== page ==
Pfizer to Build Gene Therapy Facility in North Carolina
Pfizer has committed to building a $100 million gene therapy manufacturing facility in North Carolina. Specifically, Pfizer will expand an 11,000-square-foot plant in Sanford, North Carolina that it acquired last year when it bought Bamboo Therapeutics, a biotech company that specializes in gene therapies for certain rare diseases. Bamboo had previously acquired the facility from the University of North Carolina.
In December 2014, Pfizer entered a collaboration with Spark Therapeutics with the goal of developing and commercializing novel gene therapy-based treatments for hemophilia B using Spark’s bioengineered adeno-associated viruses (AAVs). Spark’s proprietary AAVs are delivery vehicles, or vectors, that carry the genetic codes that prompt the production of the factor IX (FIX) protein that is deficient in individuals with hemophilia B. AAVs deliver the genetic material into living cells via a single injection into the liver, to sustain therapeutic effect without causing disease or triggering significant immune responses. In early 2016 Pfizer also entered an exclusive license agreement with King’s College of London (KCL), to develop a series of AAVs to treat hemophilia.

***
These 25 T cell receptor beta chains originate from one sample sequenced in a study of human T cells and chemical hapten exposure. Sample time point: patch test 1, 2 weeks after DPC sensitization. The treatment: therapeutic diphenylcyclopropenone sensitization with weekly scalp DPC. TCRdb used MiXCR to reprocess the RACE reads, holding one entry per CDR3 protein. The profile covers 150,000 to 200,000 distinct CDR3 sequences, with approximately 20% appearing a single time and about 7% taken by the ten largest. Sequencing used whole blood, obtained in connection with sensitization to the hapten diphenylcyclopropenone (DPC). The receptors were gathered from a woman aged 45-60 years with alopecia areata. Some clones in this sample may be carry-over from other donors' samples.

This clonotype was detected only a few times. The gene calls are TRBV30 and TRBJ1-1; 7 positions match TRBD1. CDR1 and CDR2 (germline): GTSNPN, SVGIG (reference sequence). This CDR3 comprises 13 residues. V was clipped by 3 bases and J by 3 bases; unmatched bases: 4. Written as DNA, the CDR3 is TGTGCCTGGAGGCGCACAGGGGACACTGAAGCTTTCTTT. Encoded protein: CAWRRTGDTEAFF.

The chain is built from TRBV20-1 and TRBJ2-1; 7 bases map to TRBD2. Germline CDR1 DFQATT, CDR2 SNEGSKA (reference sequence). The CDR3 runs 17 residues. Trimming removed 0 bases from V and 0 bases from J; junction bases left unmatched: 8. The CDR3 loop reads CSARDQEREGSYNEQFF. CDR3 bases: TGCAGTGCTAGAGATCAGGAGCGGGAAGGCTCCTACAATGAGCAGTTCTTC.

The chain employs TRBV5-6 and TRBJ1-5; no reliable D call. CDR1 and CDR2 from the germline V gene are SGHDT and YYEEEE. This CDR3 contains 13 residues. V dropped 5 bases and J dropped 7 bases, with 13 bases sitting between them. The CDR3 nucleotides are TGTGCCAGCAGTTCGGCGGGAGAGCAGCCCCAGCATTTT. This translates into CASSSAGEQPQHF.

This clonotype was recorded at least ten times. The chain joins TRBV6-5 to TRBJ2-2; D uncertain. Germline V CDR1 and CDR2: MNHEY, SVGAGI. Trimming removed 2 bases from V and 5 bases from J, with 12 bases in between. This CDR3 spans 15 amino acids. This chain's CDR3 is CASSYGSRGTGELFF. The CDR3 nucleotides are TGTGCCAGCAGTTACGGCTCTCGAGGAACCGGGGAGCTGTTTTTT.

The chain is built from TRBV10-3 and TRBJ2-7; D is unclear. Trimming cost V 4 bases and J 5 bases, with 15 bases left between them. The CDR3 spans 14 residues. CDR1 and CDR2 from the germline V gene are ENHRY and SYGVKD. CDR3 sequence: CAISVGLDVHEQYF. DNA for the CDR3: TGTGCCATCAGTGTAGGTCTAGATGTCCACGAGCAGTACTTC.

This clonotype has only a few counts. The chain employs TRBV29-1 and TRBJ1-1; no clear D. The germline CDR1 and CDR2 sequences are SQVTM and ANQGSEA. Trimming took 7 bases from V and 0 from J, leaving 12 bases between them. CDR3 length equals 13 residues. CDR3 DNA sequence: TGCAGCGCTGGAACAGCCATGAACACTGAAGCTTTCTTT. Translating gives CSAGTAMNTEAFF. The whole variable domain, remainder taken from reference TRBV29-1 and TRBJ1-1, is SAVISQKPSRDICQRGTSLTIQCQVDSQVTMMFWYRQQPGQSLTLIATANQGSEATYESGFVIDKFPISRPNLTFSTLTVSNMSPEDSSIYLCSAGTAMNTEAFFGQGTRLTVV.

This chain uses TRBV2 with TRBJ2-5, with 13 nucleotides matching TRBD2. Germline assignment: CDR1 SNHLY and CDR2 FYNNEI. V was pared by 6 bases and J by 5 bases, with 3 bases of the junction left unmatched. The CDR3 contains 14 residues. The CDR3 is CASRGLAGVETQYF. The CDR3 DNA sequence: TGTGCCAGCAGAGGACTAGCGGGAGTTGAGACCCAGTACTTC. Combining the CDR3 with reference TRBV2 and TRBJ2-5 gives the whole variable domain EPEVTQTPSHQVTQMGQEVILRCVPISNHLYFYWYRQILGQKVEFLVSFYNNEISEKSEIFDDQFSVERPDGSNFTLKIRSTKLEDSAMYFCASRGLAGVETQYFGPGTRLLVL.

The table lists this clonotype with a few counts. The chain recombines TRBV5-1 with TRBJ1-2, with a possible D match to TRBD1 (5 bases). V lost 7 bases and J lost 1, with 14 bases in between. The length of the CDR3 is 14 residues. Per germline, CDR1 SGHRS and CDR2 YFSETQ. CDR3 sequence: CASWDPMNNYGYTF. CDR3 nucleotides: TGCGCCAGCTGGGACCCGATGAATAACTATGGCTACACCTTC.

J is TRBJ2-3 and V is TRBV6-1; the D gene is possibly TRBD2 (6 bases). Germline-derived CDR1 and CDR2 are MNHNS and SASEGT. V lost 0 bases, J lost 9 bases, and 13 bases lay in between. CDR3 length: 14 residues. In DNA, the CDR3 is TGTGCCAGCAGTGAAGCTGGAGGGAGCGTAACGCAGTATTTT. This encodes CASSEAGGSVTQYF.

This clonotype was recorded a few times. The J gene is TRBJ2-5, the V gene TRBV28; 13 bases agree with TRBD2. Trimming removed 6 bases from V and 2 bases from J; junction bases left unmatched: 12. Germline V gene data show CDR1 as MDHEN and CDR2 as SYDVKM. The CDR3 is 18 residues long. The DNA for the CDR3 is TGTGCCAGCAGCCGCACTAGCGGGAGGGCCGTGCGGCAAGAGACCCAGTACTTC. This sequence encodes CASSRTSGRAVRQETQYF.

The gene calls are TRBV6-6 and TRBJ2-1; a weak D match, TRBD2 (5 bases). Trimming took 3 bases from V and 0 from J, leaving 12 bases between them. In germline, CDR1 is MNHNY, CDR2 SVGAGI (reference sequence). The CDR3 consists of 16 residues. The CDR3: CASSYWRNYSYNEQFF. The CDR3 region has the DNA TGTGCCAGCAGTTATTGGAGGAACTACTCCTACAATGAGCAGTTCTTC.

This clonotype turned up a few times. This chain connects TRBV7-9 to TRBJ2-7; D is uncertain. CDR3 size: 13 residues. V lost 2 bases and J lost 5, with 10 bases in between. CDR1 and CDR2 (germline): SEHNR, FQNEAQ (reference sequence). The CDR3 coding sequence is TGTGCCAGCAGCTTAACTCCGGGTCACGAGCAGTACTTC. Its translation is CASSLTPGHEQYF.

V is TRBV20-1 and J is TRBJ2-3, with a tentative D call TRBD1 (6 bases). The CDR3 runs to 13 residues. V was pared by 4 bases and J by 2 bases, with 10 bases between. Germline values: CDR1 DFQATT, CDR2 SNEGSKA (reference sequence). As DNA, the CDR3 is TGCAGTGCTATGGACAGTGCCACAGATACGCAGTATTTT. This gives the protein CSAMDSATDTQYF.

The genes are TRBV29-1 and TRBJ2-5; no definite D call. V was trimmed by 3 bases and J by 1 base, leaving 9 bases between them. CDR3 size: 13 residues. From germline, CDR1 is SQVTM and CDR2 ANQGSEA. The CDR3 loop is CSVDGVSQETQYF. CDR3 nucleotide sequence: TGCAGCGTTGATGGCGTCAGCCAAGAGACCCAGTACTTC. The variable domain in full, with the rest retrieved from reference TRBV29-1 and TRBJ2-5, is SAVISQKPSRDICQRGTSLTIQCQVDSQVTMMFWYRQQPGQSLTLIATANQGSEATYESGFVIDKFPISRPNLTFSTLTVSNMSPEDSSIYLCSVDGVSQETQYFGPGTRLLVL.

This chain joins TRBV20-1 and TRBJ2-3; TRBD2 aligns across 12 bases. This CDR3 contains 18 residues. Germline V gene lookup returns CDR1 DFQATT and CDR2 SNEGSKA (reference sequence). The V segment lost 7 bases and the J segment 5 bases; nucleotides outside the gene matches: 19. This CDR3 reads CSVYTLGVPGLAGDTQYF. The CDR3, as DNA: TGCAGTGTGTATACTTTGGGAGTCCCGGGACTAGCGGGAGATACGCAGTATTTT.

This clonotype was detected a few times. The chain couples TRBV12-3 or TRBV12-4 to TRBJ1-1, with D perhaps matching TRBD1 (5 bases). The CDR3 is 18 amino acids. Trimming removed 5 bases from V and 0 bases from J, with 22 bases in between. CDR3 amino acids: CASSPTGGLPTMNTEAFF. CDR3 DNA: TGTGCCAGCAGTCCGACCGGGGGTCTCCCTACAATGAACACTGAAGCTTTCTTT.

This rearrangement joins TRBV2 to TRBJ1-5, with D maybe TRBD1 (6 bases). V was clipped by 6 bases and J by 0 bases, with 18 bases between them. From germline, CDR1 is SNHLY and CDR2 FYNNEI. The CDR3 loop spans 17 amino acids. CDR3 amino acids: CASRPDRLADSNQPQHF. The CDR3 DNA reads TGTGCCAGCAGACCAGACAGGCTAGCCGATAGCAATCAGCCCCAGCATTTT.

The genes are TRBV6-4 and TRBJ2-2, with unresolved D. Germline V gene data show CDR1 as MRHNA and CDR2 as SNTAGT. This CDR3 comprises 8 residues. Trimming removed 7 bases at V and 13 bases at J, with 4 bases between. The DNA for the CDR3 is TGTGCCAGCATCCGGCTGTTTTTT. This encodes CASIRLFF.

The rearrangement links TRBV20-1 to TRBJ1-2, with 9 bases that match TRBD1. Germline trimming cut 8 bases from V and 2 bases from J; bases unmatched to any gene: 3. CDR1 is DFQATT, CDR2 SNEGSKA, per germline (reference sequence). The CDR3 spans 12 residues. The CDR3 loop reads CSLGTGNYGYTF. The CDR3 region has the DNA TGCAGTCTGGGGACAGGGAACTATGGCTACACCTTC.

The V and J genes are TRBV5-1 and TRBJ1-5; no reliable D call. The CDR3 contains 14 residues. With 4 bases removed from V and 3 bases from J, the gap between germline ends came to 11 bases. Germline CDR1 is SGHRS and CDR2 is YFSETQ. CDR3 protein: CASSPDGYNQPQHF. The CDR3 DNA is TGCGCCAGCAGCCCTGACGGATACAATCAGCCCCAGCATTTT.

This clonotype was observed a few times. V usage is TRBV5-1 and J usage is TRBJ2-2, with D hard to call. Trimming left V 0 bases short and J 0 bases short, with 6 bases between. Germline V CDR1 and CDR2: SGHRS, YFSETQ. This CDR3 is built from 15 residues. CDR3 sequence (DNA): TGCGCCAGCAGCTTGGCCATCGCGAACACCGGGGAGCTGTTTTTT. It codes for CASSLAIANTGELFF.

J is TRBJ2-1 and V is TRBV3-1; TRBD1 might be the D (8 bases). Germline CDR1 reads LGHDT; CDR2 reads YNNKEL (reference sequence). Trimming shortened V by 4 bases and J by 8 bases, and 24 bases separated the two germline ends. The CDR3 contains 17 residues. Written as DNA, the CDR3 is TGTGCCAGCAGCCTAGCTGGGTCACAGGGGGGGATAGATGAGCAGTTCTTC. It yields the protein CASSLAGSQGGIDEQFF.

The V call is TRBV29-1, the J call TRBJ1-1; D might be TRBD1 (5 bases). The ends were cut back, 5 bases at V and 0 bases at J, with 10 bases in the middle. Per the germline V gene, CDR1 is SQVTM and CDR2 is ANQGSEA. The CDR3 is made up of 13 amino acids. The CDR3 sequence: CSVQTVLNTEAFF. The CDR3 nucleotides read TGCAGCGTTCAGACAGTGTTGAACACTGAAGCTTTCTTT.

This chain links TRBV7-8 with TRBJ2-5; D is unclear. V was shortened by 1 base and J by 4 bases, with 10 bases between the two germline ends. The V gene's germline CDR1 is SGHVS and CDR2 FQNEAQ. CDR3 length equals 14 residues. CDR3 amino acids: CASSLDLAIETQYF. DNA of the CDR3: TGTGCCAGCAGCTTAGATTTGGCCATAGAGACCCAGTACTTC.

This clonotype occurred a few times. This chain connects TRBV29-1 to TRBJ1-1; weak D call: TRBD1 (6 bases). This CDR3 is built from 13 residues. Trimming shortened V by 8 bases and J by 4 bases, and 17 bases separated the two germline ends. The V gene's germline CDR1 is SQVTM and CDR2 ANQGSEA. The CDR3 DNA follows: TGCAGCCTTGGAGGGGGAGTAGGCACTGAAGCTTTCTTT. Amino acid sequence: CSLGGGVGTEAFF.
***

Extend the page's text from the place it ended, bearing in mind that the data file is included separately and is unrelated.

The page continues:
“Pfizer is proud to further expand our presence in North Carolina, particularly as we build our leadership in gene therapy,” Lynn Bottone, site leader at Pfizer Sanford said in a statement. “We look forward to the next phase of this expansion as we build a clinical and commercial manufacturing facility.”
Source: FiercePharma, August 9, 2017